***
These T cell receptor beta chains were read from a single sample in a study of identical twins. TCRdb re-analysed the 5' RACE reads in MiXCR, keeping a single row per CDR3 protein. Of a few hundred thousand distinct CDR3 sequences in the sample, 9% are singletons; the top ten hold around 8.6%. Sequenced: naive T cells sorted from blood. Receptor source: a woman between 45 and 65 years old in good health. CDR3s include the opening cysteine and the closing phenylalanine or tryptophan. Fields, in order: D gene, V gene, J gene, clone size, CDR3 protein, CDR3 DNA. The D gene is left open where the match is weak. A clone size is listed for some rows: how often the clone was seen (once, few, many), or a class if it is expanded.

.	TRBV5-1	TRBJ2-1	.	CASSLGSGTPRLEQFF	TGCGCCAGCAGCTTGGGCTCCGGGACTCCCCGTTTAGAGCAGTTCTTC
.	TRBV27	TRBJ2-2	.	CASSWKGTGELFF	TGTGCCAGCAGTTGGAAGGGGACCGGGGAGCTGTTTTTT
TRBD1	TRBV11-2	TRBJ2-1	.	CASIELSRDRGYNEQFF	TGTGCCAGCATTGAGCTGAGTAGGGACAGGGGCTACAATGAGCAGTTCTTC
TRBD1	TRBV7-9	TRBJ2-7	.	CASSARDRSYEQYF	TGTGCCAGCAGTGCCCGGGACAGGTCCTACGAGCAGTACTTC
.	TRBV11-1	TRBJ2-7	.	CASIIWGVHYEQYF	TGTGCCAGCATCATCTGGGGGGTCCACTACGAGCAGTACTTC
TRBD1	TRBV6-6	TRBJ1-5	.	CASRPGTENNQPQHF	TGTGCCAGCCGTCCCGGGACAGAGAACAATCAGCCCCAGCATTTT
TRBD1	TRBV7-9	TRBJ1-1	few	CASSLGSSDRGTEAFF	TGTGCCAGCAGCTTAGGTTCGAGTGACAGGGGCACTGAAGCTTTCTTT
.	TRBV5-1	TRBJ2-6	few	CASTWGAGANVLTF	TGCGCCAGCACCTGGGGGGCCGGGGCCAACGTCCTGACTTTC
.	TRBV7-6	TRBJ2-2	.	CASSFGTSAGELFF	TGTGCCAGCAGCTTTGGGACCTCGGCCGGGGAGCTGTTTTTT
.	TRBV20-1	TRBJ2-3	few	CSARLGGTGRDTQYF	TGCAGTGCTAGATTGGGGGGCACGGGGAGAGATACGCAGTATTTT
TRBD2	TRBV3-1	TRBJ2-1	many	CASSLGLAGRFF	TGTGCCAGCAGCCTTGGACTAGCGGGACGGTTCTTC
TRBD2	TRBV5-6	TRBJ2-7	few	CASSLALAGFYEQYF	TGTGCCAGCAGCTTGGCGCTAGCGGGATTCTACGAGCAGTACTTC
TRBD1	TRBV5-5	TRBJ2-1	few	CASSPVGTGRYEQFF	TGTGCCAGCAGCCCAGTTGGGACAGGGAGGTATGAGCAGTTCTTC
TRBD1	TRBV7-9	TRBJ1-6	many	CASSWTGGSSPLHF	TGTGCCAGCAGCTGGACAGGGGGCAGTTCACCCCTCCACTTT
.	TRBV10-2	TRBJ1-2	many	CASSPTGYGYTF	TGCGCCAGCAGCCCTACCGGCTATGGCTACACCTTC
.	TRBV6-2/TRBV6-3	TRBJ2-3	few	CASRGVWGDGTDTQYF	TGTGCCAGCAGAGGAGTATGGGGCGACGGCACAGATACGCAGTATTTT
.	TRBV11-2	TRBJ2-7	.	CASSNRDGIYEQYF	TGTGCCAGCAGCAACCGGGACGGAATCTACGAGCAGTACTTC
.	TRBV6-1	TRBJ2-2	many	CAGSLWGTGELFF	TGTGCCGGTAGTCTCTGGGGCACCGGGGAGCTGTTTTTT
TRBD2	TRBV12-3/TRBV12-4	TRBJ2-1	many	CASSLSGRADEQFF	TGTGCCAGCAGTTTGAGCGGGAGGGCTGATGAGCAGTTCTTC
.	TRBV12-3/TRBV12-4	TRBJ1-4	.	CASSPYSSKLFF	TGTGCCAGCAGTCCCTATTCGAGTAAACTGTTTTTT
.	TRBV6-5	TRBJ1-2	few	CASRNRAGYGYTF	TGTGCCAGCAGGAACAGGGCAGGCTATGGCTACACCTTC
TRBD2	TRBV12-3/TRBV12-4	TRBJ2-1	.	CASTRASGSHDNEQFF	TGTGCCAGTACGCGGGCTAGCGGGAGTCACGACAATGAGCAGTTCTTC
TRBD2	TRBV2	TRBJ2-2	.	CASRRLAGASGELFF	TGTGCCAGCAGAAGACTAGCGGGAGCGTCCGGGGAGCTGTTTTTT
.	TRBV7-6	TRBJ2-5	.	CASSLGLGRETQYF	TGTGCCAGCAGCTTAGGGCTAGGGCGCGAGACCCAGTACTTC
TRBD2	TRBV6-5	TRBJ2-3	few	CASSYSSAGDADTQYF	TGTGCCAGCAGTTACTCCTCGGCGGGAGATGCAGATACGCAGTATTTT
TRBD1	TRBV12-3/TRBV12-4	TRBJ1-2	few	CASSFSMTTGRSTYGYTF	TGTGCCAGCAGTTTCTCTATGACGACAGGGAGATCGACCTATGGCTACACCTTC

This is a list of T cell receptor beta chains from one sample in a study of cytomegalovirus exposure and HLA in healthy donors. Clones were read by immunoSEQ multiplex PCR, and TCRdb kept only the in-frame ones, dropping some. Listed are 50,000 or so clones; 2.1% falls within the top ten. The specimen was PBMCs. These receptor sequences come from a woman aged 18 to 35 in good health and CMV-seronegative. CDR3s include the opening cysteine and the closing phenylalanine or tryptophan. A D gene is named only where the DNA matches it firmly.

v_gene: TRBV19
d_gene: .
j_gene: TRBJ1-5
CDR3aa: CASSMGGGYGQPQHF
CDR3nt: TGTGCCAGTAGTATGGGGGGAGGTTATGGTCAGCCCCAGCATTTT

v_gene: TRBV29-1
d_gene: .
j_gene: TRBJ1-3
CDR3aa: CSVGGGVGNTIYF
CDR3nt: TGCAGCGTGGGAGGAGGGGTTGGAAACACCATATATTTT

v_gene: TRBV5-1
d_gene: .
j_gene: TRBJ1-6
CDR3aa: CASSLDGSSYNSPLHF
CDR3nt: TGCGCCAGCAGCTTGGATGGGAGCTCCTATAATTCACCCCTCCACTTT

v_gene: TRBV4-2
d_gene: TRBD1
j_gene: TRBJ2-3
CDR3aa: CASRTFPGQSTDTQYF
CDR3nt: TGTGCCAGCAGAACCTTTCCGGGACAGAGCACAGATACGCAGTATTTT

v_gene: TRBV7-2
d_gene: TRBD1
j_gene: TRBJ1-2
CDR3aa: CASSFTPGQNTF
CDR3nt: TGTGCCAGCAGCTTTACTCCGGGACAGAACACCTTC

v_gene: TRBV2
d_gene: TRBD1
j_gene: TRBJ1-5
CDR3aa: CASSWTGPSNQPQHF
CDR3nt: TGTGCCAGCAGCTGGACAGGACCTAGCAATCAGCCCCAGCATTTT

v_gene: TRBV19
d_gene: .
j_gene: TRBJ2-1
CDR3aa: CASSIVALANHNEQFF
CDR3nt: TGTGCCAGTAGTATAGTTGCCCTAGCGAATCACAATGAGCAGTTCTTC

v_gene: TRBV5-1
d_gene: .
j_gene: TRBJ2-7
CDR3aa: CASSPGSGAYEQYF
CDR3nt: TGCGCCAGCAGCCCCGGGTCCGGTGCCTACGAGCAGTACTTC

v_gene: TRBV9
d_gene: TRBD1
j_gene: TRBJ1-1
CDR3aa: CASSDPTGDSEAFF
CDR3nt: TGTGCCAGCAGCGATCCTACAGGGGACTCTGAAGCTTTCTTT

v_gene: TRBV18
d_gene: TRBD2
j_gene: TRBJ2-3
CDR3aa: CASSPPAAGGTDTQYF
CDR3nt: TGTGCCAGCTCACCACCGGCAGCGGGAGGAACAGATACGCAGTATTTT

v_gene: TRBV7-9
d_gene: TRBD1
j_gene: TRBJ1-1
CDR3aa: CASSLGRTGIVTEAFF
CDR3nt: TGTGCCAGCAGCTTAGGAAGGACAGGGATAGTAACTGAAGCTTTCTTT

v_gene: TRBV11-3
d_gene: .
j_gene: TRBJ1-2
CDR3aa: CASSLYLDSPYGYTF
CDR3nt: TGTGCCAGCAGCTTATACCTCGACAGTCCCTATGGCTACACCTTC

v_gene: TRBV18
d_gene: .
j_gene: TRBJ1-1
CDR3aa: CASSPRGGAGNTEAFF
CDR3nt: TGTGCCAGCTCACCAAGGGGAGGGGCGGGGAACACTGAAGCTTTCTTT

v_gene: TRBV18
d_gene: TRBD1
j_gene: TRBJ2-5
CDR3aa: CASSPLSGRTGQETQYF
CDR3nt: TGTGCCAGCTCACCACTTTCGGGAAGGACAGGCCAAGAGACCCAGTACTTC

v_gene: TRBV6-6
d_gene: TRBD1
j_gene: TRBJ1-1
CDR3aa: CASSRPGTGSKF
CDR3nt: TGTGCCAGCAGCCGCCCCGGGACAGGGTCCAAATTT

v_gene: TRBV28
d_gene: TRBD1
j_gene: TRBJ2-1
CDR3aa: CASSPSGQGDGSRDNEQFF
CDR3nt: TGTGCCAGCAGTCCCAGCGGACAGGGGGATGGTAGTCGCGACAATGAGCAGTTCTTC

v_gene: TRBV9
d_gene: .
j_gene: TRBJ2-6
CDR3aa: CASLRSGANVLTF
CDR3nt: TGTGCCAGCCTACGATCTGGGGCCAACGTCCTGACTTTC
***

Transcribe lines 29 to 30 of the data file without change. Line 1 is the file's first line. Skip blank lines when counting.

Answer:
v_gene: TRBV19
d_gene: .